Episodic boundaries in conversational narratives

Research output: Contribution to journalArticlepeer-review


This study attempts to integrate linguistic and discourse analysis to investigate the way narrators demarcate episodic boundaries in conversational settings and hypothesize about the kind of cognitive processes that might be involved in such an activity. In contrast to previous research in this area which predominately relies on experimentally designed text, this study draws on naturalistic data and relies on the notion that narrators in conversational setting interactionally create narrative by recruiting discourse skills that are most readily available to them. The study reveals that narrators in conversational settings employ reference (i.e. use of noun phrases and anaphors) and macro propositions following a general pattern. Generally, episode boundaries are marked both by macro propositions and full noun phrases. Noun phrases are often used to indicate the beginning of an episode, whereas pronominals are often used within episode boundaries suggesting the continuation of the current episode. The co-occurrence of macro propositions and NPs in demarcating episodic boundaries reflects the bidirectional process operating simultaneously within the linguistic and conceptual domains that is involved in the production of narratives. The use of pronominals within the episode boundaries indicates that cognitive mechanisms such as sustaining attention is also involved in demarcation of episodic boundaries.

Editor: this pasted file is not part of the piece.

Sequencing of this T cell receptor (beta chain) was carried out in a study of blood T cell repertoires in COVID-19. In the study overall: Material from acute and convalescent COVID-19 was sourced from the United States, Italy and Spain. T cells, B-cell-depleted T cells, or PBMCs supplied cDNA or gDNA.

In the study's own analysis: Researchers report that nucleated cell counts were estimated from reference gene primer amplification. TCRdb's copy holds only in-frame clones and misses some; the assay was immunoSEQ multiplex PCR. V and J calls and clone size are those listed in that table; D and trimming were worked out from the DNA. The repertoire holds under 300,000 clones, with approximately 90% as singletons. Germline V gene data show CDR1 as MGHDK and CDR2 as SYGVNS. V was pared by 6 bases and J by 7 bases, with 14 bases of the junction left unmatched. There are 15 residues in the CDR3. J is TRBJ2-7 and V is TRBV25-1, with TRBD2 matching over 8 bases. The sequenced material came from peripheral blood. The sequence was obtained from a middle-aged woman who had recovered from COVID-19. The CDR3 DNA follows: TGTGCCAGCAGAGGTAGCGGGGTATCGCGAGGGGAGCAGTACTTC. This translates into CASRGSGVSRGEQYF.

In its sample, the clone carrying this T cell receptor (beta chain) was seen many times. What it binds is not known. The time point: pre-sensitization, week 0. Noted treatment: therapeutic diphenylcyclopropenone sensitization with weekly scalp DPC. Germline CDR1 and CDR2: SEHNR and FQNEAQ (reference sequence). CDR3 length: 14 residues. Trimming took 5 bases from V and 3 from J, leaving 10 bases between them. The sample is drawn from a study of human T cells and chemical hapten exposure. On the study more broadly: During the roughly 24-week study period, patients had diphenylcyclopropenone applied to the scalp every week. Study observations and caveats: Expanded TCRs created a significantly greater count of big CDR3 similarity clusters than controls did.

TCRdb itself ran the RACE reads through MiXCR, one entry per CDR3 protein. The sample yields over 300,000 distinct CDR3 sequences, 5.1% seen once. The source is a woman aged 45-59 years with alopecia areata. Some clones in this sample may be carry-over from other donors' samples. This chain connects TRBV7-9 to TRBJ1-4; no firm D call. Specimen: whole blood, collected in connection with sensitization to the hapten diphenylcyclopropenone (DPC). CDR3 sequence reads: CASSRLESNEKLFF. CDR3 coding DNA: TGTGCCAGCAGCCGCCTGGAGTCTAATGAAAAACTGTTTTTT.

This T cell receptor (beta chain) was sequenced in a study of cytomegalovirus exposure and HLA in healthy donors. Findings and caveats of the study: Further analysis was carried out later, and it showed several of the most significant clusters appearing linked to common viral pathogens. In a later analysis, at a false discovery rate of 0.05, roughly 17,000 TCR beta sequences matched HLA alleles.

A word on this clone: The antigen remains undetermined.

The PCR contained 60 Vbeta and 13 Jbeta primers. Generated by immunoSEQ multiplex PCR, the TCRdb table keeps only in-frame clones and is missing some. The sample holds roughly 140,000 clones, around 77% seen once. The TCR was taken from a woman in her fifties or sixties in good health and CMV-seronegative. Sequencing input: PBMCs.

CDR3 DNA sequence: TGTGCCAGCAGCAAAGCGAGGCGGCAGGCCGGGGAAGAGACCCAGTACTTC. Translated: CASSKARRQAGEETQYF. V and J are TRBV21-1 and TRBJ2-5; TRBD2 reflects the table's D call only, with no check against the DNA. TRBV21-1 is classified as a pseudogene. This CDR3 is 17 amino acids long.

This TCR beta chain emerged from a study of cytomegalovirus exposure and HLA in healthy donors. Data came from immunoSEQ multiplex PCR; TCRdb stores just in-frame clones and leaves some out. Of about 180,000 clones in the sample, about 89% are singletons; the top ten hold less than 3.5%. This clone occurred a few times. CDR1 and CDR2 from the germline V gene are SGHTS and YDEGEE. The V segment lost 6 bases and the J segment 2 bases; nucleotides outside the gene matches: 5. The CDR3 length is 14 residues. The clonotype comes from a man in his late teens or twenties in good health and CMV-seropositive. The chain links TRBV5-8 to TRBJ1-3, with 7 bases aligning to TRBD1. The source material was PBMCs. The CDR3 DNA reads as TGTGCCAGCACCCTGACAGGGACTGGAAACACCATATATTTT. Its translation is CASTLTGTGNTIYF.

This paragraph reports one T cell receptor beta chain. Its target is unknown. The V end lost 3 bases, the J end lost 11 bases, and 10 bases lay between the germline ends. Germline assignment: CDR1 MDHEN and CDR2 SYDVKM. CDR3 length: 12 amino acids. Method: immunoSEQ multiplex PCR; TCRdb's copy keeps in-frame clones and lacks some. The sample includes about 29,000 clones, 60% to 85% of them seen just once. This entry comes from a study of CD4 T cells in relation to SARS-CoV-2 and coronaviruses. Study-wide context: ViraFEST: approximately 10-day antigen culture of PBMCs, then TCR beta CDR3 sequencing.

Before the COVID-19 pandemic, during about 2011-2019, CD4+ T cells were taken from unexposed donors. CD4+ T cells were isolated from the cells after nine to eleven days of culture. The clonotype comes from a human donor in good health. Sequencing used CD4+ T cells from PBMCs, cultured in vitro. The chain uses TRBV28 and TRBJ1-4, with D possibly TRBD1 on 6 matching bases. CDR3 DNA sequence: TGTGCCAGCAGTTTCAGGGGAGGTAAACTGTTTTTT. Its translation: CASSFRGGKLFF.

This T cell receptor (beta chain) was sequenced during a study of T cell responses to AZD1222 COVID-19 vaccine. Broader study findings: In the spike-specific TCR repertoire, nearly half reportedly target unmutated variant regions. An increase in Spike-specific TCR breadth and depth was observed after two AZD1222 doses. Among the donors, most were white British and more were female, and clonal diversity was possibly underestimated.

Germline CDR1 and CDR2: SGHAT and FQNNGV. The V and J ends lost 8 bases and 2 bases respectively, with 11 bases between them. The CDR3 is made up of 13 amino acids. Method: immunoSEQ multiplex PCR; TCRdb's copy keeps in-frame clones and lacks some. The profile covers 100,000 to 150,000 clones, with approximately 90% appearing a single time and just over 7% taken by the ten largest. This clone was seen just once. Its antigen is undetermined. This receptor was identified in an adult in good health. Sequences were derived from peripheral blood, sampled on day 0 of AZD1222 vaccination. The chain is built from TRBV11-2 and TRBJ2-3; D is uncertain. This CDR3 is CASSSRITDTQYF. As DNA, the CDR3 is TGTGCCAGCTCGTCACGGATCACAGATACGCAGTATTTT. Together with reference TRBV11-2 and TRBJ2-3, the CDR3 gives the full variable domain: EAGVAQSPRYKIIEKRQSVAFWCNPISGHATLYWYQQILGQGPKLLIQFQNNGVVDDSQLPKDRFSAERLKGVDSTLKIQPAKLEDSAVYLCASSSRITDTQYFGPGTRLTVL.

Original languageEnglish
Pages (from-to)437-453
Number of pages17
JournalDiscourse Studies
Issue number4
StatePublished - 1999
Externally publishedYes


  • Anaphora
  • Attention
  • Cognition
  • Conversational narrative
  • Episodic boundary
  • Macro proposition

ASJC Scopus subject areas

  • Social Psychology
  • Communication
  • Language and Linguistics
  • Anthropology
  • Linguistics and Language


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